There’s a way to react to that, that for me is like the worst, which is safe programming, or just programming of the blockbuster pieces, which are great in themselves, but when you do a whole season of blockbusters because you want to sell a lot of tickets, this is the beginning of your demise. What will you do the next years? There’s only so much that people want to hear if you only think about blockbusters. So I think that we have to be imaginative, we have to be positive. Of course, the way we sell it has to be intelligent, it has to be new, it has to be diverse, but I don’t accept explanations like that because I’ve experienced first-hand the opposite.

You’ve given me a lead into one of my more informal questions: Since this is the world cup year, I’m asking if you are a soccer fan, and if so what team do you support? You must be disappointed that the two countries of your heritage, Mexico and Spain, went out before the quarterfinals.

 Yeah, yeah! Well, especially because of how Mexico was beaten, because Mexico was four minutes away from beating Netherlands and lost in a kind of disappointing way.

I’ll tell you a story. In this concert in Bellas Artes (Palace of Fine Arts), this beautiful marble palace in Mexico City, one minute before we started the Rachmaninoff Second Piano Concerto, with a fine Venezuelan pianist by the name of Gabriela Montero, one minute before she comes out we were watching the game backstage and Mexico scored. So you could hear everyone backstage celebrating, and then we played the Rachmaninoff concerto in this kind of state of exhilaration. And then when we went backstage and heard that Netherlands scored two goals—that was like the worst backstage thing that I could ever imagine!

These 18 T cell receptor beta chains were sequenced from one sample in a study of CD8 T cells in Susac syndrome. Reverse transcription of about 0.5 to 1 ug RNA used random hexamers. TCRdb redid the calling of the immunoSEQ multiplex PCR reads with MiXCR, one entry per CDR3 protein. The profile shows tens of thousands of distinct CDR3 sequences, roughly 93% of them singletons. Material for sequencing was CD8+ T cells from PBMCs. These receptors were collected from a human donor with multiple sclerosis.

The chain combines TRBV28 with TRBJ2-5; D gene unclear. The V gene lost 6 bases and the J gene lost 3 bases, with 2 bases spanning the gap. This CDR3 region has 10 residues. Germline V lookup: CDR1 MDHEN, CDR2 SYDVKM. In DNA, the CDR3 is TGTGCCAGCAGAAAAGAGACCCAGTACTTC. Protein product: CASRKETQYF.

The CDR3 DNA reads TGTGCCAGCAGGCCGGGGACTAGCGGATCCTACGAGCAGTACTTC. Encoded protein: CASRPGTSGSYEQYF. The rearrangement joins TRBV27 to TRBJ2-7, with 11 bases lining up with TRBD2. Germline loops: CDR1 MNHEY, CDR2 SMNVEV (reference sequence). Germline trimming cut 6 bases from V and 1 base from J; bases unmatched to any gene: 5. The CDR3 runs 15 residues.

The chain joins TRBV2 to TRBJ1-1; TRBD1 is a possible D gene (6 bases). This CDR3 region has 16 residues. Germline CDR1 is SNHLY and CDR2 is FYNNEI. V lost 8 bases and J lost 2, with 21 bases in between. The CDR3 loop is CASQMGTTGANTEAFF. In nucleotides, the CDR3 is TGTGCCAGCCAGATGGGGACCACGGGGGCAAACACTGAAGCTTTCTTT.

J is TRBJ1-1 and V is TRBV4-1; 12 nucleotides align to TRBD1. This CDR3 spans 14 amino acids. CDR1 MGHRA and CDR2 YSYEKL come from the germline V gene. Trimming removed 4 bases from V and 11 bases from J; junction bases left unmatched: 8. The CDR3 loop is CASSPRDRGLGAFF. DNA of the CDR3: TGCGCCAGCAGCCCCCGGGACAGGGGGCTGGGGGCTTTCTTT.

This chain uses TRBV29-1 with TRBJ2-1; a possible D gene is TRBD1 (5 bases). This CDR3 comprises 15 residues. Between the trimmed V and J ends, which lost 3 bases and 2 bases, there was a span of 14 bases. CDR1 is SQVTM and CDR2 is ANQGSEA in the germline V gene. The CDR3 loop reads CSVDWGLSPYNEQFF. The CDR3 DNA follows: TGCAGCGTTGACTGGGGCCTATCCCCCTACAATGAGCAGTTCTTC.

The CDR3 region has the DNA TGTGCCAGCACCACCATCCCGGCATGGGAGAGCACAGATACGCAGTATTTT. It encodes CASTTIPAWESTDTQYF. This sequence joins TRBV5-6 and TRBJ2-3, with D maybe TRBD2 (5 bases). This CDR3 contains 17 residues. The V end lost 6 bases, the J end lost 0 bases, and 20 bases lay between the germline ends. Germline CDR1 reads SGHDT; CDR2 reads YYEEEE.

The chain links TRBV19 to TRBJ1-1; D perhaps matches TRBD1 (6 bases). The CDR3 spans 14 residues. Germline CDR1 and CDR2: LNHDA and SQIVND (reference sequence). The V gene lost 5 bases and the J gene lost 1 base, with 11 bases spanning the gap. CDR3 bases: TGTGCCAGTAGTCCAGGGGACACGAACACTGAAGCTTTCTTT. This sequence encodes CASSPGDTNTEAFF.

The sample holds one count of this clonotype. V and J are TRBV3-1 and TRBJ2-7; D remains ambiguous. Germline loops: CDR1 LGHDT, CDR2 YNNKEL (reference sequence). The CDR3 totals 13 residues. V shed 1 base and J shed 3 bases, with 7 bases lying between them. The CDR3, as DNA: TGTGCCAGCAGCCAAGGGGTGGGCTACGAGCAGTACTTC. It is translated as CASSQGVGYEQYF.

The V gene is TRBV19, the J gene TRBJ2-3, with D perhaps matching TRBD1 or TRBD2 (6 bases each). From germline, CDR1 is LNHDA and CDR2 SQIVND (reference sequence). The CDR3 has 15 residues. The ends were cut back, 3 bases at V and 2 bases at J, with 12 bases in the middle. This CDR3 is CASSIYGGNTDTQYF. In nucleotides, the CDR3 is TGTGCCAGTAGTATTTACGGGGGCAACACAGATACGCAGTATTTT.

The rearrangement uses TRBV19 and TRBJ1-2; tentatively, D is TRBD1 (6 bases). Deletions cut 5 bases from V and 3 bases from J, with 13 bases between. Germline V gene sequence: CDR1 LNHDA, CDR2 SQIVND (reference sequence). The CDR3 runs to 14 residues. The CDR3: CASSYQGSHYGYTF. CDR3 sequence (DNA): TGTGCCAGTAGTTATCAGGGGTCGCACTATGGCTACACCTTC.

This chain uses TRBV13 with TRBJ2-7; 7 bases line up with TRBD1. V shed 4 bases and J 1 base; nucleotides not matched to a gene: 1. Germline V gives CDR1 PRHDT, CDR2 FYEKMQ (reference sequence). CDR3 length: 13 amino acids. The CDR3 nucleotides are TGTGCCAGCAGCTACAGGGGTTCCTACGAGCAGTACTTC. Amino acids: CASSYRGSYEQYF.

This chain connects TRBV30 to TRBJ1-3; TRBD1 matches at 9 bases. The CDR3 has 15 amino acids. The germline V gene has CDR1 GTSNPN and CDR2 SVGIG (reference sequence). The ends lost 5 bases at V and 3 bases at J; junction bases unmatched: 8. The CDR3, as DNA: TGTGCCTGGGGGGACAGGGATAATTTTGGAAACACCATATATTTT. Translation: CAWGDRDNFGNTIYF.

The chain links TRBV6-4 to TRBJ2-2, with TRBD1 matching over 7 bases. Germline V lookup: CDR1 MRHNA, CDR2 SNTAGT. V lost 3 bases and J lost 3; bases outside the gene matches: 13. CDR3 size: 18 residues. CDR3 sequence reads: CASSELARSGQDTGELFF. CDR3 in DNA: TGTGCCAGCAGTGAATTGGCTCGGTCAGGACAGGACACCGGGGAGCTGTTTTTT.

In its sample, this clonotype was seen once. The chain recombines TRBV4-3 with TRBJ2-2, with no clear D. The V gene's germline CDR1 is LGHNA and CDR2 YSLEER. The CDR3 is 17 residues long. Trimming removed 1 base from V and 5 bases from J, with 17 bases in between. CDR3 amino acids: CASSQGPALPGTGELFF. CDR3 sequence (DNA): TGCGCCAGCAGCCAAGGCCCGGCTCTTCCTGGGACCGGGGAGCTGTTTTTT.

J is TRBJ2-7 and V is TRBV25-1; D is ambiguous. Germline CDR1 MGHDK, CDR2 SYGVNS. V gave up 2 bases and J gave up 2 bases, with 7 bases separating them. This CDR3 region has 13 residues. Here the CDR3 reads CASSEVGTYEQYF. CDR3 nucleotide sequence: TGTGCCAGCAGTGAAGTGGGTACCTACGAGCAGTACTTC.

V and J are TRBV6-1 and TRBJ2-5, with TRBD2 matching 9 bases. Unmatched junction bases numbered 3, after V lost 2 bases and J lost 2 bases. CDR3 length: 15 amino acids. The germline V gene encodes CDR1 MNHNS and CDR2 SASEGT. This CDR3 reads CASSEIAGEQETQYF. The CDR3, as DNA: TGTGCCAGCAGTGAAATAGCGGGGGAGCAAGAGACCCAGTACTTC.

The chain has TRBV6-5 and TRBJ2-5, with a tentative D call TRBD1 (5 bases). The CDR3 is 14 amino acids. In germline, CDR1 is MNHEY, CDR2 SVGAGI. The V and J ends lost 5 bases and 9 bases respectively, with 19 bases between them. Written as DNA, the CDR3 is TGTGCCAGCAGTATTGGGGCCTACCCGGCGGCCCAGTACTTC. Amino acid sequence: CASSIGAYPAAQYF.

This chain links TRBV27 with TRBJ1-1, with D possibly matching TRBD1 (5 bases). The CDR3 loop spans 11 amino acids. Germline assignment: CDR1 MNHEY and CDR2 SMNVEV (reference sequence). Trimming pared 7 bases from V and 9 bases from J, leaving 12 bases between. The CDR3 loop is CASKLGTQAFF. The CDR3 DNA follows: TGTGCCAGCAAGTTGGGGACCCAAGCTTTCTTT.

You should see what I’m seeing right now. I am in Hannover, Germany, and in three hours Germany is playing Brazil. Germans are not like Americans with football teams and like that, but every single car has the German flag, everyone has their faces painted with German colors. There’s something about the World Cup that I think is just absolutely marvelous, which is that it makes people rally around their team, and it also makes people forget about other things and think soccer for about a month.

For me sports and music are actually very similar, in the sense that you have to work at it every day and with this kind of combination of discipline, love, yet with like this all-out enthusiasm.

NOTE: Due to an interrupted cell phone connection to Germany, I did not get to ask Maestro Prieto the other questions I have asked the others candidates, but I can add that one of his favorite outdoor activities is skiing, which, as he has mentioned in other interviews, has brought him to Colorado for many years.

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One thought on “REACTING TO CLASSICAL MUSIC IN A NATURAL AND VISCERAL WAY

  1. Pingback: Decision time is at hand for Colorado Music Festival | Sharps & Flatirons